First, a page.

Although TechEd 2007 was ho hum in terms of new annoucements, it was an excellent conference showcasing the benefits of how well the new suites of 2007 products integrate with each other. The conference was kicked off by Bob Muglia keynote and demos. If you missed it, it is worth a view (link). From the Windows Mobile 6 tight integration with with Exchange 2007 to Office 2007 and Sharepoint 2007, all of the products were well showcased. As it did with when .NET was first released, Microsoft is now spending the time to educate developers on how they can use the products they recently released, before bombarding everyone with futures. This strategy clearly helps them sell products, and in the end they are a product company.
In the Architecture track there was a good bit of discussion of the Agile development process and how that fits in to the Visual Studio product set. It is interesting to note that Microsoft still does not have a product suite that supports the development process from conception to implementation. They do have the key pieces like Visual Studio Team Services, but there are many holes. There is no tool which captures requirements and maps them to Use cases. The response is that most analysts use Word and Visio. Unfortunately this is true, however the reason is not that Word and Vision work well, it is that a set of easy to use tools which integrate well with Visual Studio don't exist. A useful integration of tasks entries between Visual Studio, Project, Sharepoint, and Outlook still does not exist. The party line of not wanting to push a specific development methodology is becoming thin, customers want and need best practices. Yes you should have choice, but it does not have to be everything to everybody. Speaking of methodology, I did come away impressed by the discussions on the Agile development process, it has clearly matured into something that is worth taking a second look at. The core concept of paired programming is still what makes Agile agile, but there seems to be more consensus that design before coding is key to its success. In my opinion this is paramount, since I don't believe in jumping into to code before you have a decent grasp on a design is wise.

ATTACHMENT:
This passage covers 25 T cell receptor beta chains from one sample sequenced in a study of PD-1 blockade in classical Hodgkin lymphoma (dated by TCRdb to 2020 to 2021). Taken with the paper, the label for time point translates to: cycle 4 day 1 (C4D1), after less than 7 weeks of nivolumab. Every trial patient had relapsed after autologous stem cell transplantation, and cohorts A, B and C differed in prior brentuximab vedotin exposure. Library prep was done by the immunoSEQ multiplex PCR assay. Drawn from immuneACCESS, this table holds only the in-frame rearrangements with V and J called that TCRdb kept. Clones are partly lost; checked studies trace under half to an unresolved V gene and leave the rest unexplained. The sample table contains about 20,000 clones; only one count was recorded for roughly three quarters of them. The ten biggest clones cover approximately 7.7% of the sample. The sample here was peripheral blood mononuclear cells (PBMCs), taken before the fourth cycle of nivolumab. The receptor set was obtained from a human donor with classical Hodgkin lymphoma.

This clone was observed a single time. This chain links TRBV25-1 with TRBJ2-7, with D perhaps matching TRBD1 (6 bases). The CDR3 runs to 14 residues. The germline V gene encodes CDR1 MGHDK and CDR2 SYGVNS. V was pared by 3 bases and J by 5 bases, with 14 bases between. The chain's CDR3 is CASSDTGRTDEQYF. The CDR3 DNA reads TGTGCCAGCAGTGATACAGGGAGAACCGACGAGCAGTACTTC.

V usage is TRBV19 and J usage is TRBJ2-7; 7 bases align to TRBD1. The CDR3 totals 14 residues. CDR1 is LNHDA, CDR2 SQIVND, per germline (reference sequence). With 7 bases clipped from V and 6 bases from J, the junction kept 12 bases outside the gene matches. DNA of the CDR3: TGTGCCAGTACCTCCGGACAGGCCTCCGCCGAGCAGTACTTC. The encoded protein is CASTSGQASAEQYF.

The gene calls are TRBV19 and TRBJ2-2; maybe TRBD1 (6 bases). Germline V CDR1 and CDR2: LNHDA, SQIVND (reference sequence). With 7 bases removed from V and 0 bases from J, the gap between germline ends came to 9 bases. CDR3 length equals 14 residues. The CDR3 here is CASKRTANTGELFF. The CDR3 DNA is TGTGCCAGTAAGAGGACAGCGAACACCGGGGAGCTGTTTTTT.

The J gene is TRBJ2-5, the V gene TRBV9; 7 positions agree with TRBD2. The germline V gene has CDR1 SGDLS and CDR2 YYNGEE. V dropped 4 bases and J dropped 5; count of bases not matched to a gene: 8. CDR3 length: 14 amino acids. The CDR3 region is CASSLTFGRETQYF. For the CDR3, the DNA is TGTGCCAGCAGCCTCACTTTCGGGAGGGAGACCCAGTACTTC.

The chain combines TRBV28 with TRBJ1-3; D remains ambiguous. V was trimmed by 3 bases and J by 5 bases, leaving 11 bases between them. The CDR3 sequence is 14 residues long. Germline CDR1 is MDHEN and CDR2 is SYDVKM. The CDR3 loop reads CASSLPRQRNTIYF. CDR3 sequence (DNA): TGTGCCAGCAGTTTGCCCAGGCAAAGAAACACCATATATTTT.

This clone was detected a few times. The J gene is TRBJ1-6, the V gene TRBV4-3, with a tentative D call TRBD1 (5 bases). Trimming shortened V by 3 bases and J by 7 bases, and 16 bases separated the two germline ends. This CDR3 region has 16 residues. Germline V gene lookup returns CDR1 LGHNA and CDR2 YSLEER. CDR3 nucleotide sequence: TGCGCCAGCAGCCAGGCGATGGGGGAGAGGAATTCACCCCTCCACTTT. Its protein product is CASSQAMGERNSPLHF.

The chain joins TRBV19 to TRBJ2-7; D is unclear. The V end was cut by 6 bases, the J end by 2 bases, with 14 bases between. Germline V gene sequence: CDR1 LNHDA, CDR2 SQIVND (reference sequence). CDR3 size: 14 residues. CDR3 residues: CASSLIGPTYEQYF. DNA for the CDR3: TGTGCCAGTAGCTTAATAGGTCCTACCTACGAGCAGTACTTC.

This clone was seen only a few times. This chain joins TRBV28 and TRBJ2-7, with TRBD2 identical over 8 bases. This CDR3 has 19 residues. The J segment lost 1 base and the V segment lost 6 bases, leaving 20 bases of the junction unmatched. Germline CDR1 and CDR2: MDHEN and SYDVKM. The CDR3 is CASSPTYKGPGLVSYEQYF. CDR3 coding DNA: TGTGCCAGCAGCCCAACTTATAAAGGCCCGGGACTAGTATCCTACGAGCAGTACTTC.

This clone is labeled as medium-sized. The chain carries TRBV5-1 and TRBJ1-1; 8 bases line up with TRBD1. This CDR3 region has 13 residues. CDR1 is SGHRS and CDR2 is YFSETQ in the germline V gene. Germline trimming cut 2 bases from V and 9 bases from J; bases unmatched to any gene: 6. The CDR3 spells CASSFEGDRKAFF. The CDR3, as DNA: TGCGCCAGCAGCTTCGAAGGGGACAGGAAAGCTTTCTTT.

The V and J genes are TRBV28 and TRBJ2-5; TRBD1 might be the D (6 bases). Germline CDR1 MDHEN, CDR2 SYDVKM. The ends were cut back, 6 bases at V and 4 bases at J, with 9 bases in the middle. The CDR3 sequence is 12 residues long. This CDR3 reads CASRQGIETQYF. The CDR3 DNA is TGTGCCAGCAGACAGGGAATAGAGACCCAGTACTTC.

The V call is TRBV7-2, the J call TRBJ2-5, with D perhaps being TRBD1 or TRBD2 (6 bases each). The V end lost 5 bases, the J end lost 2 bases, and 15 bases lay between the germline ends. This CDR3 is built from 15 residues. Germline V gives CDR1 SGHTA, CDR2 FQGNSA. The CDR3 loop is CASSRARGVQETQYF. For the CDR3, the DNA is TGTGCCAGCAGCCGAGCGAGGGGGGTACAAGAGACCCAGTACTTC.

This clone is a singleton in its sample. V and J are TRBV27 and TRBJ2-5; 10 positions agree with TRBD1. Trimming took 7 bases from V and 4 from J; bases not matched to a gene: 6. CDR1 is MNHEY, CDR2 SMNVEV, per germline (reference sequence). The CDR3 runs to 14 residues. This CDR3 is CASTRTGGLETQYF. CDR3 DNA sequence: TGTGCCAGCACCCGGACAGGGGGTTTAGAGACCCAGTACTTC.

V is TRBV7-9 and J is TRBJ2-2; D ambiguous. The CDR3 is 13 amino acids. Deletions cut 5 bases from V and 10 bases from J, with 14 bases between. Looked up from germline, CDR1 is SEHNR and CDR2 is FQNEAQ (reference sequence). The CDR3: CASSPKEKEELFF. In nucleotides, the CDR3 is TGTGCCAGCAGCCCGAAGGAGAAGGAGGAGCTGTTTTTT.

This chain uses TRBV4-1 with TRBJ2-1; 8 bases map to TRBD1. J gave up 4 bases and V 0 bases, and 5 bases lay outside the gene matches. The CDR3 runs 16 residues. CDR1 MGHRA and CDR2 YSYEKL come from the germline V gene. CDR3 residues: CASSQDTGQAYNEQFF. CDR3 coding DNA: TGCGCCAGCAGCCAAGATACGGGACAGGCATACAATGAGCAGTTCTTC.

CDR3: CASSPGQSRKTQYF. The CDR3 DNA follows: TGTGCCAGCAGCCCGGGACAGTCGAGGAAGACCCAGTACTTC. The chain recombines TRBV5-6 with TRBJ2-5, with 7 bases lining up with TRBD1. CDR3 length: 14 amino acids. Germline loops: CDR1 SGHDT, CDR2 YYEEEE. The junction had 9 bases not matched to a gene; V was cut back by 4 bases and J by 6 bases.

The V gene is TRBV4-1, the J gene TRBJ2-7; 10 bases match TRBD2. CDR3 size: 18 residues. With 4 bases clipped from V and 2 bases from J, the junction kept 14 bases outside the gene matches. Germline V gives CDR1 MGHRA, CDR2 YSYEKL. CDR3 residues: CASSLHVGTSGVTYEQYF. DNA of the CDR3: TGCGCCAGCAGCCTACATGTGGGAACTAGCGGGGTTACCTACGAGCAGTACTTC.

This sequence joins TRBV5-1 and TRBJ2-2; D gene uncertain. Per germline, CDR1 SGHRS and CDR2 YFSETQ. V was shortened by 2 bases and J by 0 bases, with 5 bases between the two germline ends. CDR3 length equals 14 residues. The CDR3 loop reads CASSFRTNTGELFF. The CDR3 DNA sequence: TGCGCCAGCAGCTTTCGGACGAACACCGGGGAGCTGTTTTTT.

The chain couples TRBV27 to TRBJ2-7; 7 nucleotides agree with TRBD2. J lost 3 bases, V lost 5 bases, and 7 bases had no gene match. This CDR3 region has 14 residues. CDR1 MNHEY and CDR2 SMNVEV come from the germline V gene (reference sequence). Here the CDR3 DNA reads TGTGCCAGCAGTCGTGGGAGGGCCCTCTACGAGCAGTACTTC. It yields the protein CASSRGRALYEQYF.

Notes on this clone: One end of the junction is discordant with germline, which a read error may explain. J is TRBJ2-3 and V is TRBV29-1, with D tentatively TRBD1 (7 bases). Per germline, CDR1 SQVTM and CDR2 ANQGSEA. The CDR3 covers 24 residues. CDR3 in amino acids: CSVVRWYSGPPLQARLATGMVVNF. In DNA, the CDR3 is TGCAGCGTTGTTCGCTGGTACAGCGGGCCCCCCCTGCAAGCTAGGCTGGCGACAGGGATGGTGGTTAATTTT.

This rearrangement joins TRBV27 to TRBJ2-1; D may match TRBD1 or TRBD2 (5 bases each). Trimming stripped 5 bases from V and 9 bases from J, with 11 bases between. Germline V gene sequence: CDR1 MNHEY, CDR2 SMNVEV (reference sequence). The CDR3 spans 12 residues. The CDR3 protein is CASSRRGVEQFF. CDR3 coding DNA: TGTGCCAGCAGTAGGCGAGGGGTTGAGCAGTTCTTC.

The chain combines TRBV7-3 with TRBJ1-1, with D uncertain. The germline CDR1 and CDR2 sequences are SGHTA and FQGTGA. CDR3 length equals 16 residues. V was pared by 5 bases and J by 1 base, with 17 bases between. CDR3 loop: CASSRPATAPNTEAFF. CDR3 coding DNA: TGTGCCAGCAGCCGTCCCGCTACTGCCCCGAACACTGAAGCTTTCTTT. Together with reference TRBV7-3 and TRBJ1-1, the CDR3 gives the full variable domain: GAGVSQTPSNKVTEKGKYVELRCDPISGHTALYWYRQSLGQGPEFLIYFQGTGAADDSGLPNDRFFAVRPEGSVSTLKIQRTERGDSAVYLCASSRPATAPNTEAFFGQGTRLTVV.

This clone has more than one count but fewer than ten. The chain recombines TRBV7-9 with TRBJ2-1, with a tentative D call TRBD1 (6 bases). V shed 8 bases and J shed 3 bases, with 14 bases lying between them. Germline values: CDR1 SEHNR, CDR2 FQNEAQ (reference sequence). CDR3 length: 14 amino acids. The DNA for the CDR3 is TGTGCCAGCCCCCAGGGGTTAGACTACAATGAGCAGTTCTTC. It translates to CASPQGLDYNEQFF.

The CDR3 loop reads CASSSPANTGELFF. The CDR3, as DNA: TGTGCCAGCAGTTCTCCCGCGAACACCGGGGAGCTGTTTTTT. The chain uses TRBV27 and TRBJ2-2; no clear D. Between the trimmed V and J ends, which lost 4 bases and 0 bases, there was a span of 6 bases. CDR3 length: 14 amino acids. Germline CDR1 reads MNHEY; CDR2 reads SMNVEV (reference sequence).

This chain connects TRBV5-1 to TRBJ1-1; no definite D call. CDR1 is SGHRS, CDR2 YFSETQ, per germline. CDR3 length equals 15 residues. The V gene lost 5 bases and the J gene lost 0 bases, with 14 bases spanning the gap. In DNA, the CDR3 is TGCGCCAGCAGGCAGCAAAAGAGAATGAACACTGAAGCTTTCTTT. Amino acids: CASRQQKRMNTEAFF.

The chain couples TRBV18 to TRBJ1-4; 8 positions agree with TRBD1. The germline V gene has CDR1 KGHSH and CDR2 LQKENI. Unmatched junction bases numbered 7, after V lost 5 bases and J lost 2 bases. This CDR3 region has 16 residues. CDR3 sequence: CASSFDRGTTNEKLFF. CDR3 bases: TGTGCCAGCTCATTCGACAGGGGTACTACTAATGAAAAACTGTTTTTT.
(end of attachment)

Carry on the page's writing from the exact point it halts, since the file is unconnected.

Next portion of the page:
As I mentioned before I did put the Wing through its paces, and as with every Windows Mobile device I have owned memory is a big issue although memory management in WM 6 works much better. The general consensus from the WM 6 team at the conference was that they did not understand why vendors were not putting more memory in their devices. I could not agree more, if I had 64MB more of RAM, the Wing would almost be perfect. My next rants would then be processor speed and 3G. It looks like Palm is listening. According to Gizmodo, Palm will release the Treo 800W in the fourth quarter. It will support EV-DO REV A., WM 6, Pro a 320x320 display, 256MB flash, 128MB RAM, a 1.3-megapixel camera, Wi-Fi, GPS, Bluetooth, and an expansion slot. The camera seems to be its only downfall and hopefully Palm will have learned that a soft reset switch is important. Pulling the battery out is just not cool.
The other issue that surfaced at the conference was misbehaving Windows Mobile applications, which are usually associated with application dll which do not unload after the OS memory management requests a termination. Here Microsoft is pushing best practices and the use the compact .Net framework 2.0 which is included in the WM6 ROM. I believe I hit this problem with Spb Shell. I posted to the Spb Club forum on Friday, no response yet. I have stopped using it for now, this is really too bad because it is a great application which helps round out one handed operation. (see my review). Hopefully an update will come out soon...
I have to say that I am not a big fan of CDMA, not because of the technology, but because it is just not usable when you are traveling abroad. That said I am impressed with EV-DO Revision A every time I use it. If you travel or are of the office six or more days a month, you should consider it. I based this on a $60 a month data plan versus paying $10 a day at hotels like Marriott and Sheraton. And you get the advantage of accessing the network on the road and at airports.
- Recovering from TechEd 2007, catching up on what I did not get a chance to accomplish last week...